“[Voters] want us to focus on more kitchen-table issues than the issues we’ve been focusing on unfortunately quite a lot, like how to target transgender kids,” Bhojani said during a Texas Tribune event.
Democrats believe the budget surplus will command lawmakers’ attention and allow less opportunity for Republicans to focus on more polarizing social issues. There is bipartisan agreement that the surplus money should go toward causes like property tax relief, public education and infrastructure, though there is still room for disagreement on the details. For example, Democrats are sure to note that property tax relief leaves out Texans who do not own homes.
While Lt. Gov. Dan Patrick laid out his initial legislative priorities during a news conference last month, the rest of the “Big Three” — Gov. Greg Abbott and the speaker, Phelan — have been less talkative about their agendas. That has left Democrats speculating about what kind of session it could be. Could it be a bipartisan, nuts-and-bolts session like it was in 2019, when teacher raises were a top issue? Or will it be like 2021, what many referred to as the “most conservative session ever,” when Republicans railroaded through abortion restrictions, critical race theory bans and looser gun laws?
“I expect a fruitful session, one where we operate as a bipartisan body and work hard for the people of Texas,” said a statement from Rep. Victoria Neave Criado, D-Dallas, the new chair of the Mexican American Legislative Caucus. She added that she wanted to build on the kind of bipartisanship that led to the passage of her 2019 bill tackling Texas’ backlog of rape kits.
Democrats are nonetheless on high alert for a host of conservative proposals that could gain traction. State Rep. Ron Reynolds of Missouri City, chair of the Texas Legislative Black Caucus, said Democrats will be “doing everything we can to fight the Republican attempt to voucherize Texas,” referring to a renewed push to divert public school dollars to private schools. Democrats are also watching out for any legislation to further erode what little abortion access is left in Texas after the U.S. Supreme Court’s overturning of Roe v. Wade last year. And they remain vigilant about legislation targeting LGBTQ Texans, such as GOP bills that would ban gender-affirming treatment for transgender kids.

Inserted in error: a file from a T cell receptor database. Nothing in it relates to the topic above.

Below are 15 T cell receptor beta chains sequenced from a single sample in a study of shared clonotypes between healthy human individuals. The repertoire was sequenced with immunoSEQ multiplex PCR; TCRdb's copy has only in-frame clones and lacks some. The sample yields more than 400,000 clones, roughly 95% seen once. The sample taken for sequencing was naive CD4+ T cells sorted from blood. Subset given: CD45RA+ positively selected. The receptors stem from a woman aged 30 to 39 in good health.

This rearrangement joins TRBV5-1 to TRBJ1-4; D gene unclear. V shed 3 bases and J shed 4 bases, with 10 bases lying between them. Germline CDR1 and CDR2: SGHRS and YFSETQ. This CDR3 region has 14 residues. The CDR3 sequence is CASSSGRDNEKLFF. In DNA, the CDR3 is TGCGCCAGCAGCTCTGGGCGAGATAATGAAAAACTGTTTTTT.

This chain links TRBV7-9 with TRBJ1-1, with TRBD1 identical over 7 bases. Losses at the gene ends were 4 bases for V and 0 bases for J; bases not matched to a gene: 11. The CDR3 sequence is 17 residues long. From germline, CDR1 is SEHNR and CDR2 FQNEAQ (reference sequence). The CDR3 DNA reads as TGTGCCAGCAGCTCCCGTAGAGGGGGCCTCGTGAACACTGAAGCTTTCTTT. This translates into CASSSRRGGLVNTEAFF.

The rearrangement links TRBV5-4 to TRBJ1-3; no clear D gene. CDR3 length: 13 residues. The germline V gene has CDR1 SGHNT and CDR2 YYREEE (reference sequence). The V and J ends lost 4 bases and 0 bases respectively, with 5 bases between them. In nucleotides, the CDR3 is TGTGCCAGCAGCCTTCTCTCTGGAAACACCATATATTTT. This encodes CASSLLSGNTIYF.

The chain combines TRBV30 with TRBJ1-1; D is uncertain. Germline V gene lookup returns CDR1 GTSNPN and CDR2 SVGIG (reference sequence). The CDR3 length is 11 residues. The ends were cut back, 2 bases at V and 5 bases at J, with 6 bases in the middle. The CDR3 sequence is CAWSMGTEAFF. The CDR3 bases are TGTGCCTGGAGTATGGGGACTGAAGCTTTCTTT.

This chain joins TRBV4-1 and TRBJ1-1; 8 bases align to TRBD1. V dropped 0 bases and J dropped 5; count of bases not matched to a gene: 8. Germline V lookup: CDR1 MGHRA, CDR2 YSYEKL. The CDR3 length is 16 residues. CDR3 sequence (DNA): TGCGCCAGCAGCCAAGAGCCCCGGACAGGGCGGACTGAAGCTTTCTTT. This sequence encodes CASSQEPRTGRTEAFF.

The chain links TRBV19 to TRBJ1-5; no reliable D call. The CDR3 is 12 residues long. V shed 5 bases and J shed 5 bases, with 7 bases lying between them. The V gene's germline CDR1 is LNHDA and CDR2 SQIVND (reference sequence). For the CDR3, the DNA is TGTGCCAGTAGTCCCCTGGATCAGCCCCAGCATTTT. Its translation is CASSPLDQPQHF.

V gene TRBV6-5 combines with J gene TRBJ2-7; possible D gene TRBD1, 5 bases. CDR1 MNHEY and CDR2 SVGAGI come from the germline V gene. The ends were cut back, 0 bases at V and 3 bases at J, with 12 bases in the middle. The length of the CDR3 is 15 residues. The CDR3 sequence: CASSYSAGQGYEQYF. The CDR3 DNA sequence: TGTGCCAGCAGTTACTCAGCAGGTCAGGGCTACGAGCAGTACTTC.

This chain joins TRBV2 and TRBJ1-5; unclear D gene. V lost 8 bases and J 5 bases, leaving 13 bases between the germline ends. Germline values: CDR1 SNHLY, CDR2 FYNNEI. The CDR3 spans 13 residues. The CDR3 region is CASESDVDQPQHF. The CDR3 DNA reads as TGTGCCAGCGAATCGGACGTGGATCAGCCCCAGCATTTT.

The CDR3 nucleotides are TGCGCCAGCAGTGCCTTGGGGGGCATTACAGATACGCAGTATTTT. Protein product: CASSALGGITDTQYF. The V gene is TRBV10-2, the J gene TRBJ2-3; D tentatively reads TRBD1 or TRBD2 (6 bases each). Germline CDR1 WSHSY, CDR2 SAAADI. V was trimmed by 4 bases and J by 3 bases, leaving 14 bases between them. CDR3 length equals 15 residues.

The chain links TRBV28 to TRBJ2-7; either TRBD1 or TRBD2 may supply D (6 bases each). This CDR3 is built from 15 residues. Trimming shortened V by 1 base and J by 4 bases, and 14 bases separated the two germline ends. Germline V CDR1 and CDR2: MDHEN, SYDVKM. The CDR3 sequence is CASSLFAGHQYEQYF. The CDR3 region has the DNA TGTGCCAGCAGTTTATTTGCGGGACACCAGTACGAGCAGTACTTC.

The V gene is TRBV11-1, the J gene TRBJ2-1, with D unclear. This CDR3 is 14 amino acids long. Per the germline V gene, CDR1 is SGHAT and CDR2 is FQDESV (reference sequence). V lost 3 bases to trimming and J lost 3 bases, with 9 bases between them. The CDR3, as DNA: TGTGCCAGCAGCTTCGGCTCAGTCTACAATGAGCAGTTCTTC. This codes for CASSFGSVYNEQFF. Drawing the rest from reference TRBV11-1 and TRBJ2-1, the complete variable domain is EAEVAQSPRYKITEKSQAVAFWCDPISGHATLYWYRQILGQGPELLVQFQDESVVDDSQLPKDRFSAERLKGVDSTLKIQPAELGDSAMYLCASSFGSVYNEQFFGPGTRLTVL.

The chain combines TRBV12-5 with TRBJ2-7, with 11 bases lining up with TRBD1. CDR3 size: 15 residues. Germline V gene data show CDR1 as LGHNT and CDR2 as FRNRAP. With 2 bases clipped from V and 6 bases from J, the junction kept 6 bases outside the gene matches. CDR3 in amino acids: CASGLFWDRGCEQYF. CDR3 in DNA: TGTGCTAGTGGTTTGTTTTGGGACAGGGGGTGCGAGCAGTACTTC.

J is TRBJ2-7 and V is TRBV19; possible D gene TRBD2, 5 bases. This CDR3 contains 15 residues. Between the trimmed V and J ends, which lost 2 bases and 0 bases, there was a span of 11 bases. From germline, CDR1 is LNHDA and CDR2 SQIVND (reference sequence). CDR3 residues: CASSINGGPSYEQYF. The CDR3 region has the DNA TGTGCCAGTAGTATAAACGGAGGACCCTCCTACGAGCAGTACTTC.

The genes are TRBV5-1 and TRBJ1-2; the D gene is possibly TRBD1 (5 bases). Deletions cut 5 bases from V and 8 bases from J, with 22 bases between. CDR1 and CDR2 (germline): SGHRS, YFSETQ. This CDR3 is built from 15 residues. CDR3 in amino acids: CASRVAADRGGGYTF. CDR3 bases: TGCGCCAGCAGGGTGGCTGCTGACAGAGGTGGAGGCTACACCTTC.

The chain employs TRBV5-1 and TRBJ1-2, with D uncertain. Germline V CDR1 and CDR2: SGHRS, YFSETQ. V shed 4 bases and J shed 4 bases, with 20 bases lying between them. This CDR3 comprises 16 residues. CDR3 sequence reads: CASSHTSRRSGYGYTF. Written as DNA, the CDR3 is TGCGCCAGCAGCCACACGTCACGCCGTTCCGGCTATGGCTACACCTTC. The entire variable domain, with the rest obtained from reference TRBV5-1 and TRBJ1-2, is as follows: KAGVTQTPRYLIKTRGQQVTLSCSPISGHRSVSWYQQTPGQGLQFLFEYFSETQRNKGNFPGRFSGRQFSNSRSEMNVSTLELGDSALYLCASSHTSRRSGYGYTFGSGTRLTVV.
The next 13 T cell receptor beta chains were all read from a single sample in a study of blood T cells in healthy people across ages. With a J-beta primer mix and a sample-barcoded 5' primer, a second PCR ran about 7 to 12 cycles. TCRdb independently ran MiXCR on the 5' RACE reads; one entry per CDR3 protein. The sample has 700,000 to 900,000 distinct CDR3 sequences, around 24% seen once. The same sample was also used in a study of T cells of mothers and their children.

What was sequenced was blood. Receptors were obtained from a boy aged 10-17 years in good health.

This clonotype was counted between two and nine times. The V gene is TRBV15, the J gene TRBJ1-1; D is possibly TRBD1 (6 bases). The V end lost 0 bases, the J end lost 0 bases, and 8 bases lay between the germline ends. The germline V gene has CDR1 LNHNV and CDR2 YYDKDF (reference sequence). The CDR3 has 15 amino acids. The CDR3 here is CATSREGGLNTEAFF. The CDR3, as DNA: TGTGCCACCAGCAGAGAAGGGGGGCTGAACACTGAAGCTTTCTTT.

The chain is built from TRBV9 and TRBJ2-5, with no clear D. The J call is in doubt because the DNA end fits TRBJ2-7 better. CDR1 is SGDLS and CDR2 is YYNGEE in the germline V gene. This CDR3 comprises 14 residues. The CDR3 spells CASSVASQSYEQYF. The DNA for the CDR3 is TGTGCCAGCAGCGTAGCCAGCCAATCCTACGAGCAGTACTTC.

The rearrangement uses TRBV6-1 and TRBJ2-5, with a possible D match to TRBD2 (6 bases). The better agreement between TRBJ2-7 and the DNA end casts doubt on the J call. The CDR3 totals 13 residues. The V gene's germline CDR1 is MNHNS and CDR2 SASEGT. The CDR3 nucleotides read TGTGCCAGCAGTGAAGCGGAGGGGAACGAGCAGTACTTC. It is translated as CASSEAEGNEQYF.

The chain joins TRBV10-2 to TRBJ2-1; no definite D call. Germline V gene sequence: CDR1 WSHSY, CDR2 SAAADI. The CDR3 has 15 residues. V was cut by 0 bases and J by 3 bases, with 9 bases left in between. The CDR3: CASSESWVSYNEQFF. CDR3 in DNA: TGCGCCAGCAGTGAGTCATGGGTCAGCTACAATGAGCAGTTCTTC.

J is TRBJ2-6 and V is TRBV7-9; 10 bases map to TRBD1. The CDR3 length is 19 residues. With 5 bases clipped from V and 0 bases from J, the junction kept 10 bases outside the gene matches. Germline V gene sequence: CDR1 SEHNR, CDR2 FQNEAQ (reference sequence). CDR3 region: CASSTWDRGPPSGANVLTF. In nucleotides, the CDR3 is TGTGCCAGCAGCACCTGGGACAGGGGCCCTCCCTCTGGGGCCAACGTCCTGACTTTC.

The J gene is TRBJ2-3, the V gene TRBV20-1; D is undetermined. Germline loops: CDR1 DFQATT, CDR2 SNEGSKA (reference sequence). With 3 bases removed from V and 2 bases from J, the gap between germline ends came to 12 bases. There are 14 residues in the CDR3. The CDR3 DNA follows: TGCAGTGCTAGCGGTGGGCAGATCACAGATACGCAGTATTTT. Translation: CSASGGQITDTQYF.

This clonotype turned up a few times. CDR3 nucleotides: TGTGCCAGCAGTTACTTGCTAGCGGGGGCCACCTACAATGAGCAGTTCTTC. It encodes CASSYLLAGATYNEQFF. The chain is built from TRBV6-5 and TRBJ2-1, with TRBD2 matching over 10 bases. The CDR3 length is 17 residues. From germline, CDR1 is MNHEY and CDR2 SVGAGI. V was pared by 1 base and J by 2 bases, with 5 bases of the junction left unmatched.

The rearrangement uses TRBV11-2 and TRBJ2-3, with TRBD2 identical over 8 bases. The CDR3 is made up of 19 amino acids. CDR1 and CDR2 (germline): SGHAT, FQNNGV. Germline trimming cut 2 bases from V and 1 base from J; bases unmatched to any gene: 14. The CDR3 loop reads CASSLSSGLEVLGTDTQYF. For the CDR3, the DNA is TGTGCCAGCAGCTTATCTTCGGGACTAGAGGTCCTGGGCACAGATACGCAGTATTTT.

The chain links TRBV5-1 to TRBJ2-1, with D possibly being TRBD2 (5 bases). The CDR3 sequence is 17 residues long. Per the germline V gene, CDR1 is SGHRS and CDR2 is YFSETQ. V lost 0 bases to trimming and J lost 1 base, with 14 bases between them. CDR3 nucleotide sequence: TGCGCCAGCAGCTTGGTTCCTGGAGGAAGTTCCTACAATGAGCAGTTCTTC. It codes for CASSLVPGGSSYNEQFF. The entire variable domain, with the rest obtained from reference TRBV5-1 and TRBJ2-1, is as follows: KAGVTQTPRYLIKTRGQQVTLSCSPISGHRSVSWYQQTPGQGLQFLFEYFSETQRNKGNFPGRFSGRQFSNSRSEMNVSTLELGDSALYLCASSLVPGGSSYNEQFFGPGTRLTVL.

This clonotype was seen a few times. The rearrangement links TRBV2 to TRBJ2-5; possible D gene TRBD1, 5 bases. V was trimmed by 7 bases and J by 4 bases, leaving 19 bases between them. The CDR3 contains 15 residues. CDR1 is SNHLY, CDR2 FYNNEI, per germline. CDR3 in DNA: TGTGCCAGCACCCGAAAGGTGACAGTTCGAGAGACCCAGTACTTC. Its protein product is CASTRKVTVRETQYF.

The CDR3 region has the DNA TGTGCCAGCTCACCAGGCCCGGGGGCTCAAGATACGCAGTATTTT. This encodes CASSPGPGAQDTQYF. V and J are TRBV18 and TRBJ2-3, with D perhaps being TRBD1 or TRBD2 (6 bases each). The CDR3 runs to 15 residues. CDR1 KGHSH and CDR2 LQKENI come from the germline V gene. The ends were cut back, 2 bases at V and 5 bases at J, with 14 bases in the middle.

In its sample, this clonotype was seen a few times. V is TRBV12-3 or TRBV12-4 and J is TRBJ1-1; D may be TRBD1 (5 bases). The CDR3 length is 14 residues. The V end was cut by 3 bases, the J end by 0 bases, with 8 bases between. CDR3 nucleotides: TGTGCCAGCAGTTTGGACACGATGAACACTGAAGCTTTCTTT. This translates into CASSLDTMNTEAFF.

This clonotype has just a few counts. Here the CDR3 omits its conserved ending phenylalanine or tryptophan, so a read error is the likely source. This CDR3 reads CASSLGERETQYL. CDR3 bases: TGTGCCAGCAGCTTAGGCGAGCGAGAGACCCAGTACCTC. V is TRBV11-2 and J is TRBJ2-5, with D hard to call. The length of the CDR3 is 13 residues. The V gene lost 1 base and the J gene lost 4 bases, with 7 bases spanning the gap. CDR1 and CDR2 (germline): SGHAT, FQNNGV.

At the same time, Democrats can be expected to continue making the case for long-held priorities that face long odds in the GOP-dominated Legislature, like Medicaid expansion or gun control. Since the school shooting in Uvalde last year, Democrats have been especially focused on raising the age to buy an assault weapon from 18 to 21, an idea both Abbott and Phelan have resisted, claiming it’s unconstitutional.
In the Senate, the Democratic senator who represents Uvalde, Roland Gutierrez, is planning to focus almost singularly on the shooting this session. Gutierrez won reelection in November by a comfortable margin after Abbott spent his own campaign funds to try to defeat Gutierrez.
“[The shooting] has affected me in a very profound way from Day 1,” Gutierrez said, “and the things that we have uncovered from that tragedy — the failure that we’ve seen from government that happened before, during and after — that is where my focus is going to be.”
Gutierrez noted both Abbott and Phelan have thrown cold water on the raise-the-age proposal. However, Gutierrez said: “We haven’t had the lieutenant governor weigh in in a meaningful way here. It’s his chance to be a leader.”